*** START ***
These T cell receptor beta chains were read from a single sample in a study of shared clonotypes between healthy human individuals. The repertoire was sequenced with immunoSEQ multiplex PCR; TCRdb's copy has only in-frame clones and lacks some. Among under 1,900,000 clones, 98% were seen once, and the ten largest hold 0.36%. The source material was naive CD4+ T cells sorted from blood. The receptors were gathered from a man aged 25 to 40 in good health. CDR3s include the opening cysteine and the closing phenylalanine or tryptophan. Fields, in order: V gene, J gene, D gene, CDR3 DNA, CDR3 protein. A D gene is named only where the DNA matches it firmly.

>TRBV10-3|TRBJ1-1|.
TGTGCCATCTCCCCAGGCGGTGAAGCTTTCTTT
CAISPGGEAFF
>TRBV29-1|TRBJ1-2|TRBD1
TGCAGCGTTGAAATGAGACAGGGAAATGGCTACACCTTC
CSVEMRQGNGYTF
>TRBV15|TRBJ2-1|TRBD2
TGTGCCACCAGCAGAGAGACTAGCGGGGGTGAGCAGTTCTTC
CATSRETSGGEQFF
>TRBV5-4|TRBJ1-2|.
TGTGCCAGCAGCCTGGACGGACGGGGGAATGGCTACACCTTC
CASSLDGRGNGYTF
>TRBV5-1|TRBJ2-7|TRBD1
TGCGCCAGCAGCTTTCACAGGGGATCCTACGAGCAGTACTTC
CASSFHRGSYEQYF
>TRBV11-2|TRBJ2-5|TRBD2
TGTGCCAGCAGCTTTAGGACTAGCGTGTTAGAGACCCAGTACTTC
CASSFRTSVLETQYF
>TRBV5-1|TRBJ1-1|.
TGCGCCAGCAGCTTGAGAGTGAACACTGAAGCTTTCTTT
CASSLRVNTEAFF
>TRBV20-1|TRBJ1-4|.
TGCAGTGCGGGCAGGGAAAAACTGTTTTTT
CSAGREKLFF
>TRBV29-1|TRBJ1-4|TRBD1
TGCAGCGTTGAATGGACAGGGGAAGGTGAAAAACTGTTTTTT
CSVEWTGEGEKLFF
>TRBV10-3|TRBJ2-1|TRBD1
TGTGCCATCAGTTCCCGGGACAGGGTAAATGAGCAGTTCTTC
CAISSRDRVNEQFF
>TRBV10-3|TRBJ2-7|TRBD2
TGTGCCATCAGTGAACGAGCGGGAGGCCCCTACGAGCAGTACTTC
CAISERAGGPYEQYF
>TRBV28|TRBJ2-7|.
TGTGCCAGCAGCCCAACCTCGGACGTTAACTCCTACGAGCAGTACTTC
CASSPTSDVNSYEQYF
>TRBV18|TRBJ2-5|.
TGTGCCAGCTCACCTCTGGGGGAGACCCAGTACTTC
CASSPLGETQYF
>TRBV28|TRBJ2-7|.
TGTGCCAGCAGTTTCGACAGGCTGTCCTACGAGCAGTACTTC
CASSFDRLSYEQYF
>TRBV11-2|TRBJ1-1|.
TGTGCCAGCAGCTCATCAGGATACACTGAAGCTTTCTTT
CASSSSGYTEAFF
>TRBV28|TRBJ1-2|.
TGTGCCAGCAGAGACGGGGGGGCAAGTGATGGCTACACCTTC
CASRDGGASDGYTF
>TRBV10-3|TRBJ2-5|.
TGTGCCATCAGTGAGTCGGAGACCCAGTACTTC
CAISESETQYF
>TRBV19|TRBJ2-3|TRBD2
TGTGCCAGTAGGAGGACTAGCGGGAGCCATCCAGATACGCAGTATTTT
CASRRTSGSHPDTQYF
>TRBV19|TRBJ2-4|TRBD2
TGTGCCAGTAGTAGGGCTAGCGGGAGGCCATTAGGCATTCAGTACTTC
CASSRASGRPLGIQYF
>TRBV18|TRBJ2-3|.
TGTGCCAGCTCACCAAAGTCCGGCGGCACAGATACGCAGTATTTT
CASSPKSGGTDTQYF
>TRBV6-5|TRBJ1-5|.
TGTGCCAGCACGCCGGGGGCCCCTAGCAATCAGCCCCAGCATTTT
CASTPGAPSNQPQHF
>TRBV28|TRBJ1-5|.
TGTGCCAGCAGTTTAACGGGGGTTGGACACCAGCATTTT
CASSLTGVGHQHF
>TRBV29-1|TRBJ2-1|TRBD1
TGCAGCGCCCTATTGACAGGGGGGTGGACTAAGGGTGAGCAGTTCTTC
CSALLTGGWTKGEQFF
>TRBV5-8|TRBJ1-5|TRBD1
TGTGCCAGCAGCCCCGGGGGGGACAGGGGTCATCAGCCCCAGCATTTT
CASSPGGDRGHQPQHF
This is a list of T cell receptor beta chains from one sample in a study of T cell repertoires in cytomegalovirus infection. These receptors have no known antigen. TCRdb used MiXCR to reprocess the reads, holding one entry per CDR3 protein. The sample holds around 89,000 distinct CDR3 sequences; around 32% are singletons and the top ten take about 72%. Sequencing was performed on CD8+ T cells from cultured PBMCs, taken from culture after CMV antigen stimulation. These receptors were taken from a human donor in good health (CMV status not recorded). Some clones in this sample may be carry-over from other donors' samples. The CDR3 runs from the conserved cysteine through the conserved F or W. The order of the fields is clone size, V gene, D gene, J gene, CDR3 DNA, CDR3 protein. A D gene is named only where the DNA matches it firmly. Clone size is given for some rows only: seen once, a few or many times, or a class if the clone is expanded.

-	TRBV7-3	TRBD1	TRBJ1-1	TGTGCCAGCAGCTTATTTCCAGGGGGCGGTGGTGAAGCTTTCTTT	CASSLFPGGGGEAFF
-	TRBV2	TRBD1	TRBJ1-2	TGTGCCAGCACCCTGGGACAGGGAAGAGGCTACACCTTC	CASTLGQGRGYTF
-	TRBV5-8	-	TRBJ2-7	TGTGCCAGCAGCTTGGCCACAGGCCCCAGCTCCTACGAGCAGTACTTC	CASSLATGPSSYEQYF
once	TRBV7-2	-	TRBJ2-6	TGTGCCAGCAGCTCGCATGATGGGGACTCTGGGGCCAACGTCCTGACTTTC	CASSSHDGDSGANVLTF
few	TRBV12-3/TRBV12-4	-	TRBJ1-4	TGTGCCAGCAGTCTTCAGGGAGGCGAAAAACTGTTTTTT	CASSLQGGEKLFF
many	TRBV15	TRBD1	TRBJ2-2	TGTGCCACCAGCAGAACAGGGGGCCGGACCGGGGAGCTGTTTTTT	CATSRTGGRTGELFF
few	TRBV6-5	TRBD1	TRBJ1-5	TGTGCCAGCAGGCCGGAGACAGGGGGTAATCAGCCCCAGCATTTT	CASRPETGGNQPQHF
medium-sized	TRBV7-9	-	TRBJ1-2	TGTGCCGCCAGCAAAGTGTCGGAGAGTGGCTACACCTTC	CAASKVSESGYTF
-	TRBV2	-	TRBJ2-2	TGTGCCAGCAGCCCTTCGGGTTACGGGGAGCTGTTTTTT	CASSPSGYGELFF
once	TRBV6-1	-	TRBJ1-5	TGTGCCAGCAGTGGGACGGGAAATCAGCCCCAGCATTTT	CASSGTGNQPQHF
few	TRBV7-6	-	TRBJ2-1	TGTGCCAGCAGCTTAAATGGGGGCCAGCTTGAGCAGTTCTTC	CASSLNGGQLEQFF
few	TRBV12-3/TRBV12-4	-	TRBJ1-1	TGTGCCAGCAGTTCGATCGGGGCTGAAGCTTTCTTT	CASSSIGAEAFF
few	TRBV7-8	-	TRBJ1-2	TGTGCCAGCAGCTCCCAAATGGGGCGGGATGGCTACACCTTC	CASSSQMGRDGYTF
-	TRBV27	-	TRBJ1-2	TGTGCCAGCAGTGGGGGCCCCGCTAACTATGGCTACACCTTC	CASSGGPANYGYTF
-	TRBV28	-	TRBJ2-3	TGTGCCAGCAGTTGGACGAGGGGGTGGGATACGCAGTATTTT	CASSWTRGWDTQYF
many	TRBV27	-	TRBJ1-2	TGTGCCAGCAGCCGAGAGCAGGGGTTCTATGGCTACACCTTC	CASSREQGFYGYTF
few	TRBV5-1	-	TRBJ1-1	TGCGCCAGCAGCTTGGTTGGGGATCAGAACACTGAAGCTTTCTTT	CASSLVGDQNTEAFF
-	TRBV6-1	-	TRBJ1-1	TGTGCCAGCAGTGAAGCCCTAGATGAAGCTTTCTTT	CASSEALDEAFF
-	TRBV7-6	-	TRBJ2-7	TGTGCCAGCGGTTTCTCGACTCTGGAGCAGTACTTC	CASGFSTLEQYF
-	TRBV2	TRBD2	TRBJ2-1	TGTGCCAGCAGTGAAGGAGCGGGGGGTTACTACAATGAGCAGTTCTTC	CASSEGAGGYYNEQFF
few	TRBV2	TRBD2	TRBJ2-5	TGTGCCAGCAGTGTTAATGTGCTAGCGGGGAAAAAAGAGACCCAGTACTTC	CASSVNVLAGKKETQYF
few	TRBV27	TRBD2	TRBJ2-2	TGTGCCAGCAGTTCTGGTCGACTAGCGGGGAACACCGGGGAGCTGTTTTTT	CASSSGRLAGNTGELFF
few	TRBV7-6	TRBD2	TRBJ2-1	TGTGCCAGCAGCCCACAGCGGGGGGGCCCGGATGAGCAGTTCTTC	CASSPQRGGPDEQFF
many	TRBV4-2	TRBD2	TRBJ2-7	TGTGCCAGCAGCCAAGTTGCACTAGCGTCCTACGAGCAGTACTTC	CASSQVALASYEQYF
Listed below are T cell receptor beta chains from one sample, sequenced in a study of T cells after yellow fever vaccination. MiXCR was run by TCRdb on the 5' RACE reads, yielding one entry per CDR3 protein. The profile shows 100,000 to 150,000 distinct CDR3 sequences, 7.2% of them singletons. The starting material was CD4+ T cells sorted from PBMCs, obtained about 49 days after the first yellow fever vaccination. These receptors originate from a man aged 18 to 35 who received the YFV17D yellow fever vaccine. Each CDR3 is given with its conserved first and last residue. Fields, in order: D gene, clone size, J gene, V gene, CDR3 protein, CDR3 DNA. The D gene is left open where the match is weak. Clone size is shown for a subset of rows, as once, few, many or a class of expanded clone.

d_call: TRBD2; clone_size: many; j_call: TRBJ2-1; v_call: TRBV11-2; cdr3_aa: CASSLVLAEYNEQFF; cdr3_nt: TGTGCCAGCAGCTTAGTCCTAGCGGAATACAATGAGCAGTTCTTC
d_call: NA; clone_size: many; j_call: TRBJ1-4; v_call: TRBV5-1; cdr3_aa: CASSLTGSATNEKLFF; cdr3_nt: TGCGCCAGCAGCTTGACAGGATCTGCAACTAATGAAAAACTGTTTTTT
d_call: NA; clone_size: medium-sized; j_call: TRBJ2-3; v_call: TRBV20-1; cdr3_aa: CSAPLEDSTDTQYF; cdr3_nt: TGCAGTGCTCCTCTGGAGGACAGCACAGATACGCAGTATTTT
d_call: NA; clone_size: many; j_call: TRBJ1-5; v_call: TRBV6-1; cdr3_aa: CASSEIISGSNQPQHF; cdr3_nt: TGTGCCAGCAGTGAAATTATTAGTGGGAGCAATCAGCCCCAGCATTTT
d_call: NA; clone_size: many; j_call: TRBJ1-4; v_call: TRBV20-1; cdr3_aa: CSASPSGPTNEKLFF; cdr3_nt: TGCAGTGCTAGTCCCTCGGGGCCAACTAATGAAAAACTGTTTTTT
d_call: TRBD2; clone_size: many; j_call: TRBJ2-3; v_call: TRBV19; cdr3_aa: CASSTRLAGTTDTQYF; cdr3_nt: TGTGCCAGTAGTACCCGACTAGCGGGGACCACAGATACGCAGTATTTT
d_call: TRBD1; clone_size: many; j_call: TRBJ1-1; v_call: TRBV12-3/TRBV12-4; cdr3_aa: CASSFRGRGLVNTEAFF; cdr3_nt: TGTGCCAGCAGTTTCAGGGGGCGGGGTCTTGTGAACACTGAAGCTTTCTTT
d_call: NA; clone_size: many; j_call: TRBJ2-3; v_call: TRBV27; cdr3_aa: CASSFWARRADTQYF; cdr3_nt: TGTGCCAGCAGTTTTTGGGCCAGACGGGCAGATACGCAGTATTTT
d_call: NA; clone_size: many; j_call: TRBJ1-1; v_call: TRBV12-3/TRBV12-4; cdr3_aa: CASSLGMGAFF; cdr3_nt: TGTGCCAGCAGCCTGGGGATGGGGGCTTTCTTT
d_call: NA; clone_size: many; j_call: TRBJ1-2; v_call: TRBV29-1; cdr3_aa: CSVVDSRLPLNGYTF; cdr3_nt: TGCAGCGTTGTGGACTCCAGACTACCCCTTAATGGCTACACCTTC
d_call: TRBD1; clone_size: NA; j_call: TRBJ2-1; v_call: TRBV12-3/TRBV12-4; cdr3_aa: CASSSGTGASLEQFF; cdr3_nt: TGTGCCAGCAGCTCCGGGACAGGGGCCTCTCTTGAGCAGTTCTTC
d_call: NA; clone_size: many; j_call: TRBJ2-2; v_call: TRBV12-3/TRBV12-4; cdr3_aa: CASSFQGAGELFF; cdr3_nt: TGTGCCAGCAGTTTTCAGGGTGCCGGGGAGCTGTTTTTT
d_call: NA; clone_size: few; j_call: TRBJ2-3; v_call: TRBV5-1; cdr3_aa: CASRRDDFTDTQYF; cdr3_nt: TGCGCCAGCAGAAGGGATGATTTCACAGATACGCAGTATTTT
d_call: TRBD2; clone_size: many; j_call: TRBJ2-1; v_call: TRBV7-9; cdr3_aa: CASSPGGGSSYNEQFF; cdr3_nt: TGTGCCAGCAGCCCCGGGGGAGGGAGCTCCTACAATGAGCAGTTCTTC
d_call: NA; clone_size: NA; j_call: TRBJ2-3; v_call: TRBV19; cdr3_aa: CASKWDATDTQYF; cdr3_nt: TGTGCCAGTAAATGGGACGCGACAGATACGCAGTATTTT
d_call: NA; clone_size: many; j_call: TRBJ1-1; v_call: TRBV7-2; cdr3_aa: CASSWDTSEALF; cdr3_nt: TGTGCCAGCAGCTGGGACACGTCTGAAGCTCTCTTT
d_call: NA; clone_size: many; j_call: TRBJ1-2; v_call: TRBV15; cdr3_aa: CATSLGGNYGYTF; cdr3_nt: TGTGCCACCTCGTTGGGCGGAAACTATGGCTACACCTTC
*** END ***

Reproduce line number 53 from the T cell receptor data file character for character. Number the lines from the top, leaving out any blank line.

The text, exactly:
>TRBV19|TRBJ2-3|TRBD2